Common shoulder injuries:
- Dislocation. If your shoulder is pulled back too hard or rotated too far, the top of your arm might pop out of its socket. You will feel pain and weakness in your shoulder. You may also have swelling, numbness and bruising.
- Separation. This injury affects the joint where your collarbone and shoulder blade come together. It’s called the acromioclavicular (AC) joint. A fall or hard blow tears the ligaments holding it together. If your collarbone gets pushed out of place, you’ll have a bump on top of your shoulder.
- Fracture. A bone can break or crack if you fall or take a hard hit. The most common breaks are to the clavicle (collarbone) and the humerus (arm bone closest to your shoulder). You’ll have a lot of pain and it may bruise. If your collarbone is broken, your shoulder can sag and you might not be able to lift your arm.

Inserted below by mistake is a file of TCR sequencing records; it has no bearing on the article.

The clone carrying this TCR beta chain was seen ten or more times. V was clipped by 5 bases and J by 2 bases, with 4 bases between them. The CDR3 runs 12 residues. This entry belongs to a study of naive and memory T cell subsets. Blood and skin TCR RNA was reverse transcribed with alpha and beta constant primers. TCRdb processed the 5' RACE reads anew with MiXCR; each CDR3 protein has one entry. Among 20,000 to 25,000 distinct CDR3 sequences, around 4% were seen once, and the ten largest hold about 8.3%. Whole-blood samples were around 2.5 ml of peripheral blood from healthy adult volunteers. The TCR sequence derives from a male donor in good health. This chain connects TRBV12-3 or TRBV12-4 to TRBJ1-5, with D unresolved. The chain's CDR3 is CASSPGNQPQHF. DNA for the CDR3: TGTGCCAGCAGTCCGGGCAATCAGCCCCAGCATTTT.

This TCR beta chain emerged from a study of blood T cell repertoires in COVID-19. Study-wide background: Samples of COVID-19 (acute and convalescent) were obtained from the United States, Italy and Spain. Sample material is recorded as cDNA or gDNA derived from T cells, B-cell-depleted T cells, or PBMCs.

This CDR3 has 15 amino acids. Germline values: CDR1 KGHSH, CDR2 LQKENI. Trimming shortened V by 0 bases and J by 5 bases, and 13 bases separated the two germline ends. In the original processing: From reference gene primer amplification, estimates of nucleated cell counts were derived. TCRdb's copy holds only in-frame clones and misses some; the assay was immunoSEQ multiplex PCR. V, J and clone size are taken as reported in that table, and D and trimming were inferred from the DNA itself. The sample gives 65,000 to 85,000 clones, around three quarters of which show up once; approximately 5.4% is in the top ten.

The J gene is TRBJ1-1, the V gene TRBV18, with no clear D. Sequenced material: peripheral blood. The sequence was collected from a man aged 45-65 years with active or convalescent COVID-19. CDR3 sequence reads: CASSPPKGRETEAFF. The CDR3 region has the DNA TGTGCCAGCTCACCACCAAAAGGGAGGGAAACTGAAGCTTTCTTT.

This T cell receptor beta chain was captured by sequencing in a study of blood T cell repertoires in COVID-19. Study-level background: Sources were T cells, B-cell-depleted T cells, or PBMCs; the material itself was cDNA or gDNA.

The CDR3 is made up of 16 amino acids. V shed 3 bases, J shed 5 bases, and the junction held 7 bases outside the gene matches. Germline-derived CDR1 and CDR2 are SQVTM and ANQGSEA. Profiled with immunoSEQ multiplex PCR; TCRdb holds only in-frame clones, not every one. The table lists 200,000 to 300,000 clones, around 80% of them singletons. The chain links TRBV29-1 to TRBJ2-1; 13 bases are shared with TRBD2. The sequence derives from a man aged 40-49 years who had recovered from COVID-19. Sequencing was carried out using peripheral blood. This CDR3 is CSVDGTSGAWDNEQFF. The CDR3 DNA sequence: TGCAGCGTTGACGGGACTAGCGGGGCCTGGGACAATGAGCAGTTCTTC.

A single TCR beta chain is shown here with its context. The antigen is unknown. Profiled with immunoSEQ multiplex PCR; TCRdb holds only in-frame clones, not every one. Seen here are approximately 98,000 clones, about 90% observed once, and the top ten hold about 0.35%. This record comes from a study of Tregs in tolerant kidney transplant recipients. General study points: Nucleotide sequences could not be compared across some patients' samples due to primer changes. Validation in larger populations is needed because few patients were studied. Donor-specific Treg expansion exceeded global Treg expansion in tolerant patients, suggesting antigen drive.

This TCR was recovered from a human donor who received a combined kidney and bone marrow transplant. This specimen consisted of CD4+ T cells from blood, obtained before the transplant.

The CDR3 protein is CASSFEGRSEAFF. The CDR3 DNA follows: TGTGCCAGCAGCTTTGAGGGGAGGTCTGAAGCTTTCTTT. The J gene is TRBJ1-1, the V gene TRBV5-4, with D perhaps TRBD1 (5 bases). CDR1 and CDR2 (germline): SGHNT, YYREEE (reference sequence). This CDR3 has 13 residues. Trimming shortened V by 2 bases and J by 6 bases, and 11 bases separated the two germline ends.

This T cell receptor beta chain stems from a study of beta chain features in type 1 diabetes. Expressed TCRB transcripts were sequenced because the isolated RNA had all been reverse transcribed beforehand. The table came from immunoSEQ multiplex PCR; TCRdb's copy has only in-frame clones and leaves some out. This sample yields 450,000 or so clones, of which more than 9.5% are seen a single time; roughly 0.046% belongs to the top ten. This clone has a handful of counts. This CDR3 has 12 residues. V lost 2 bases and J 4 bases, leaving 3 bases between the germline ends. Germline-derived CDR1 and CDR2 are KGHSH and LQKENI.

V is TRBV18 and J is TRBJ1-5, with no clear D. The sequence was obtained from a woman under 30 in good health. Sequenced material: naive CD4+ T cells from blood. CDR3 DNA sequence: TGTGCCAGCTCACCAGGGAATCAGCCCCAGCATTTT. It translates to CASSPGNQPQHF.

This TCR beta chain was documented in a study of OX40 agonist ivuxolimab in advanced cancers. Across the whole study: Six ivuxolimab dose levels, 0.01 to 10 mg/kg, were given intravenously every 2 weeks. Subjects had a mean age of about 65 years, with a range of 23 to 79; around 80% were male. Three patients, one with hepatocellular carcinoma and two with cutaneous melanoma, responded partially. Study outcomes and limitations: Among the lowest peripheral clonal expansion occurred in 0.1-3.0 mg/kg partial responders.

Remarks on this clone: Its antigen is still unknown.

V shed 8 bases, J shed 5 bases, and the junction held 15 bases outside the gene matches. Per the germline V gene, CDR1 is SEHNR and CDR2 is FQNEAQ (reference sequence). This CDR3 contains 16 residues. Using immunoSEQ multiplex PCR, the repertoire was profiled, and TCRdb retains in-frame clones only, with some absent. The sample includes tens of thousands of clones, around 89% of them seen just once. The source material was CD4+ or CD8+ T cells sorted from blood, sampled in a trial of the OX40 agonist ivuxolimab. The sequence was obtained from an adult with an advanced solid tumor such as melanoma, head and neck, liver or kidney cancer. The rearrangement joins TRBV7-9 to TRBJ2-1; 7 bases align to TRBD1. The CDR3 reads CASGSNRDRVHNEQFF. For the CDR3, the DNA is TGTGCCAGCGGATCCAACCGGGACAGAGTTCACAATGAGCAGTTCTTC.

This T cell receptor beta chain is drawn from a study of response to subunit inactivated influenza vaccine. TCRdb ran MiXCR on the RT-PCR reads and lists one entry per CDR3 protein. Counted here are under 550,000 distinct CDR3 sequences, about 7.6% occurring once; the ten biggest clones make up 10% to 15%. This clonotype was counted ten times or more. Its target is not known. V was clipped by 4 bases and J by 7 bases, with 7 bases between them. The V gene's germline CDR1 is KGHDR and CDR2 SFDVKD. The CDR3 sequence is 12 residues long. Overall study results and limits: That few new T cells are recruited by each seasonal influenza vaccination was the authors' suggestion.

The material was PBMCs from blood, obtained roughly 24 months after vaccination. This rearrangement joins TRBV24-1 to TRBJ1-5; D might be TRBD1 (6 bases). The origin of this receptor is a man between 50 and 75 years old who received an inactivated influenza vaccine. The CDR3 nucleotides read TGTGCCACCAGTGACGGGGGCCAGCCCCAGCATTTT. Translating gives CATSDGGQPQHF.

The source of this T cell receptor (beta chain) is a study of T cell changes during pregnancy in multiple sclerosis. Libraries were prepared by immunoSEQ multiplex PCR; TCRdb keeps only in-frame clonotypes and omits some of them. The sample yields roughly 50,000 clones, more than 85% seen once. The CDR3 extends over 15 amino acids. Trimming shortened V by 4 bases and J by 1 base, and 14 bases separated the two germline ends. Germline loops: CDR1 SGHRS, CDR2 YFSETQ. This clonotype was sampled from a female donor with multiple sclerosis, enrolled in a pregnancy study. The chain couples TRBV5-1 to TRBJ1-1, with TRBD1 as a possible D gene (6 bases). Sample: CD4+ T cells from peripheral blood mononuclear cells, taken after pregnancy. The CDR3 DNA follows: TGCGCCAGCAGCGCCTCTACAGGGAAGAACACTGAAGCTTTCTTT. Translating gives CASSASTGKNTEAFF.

- Rotator cuff tear. Your rotator cuff is the group of muscles and tendons in your shoulder that hold your arm in place and let you lift your arm overhead. You can damage it through overuse or in a fall. It also begins to show wear and tear as you age. Your shoulder may hurt at night and when you try to lift things. You might hear a crackling sound when you move it.
- Frozen shoulder. This condition limits how much your joint will move. Abnormal bands of tissue (adhesions) build up in the joint and keep your shoulder from moving freely. Your shoulder might “freeze” because pain or surgery has made you use it less, allowing the adhesions to build up.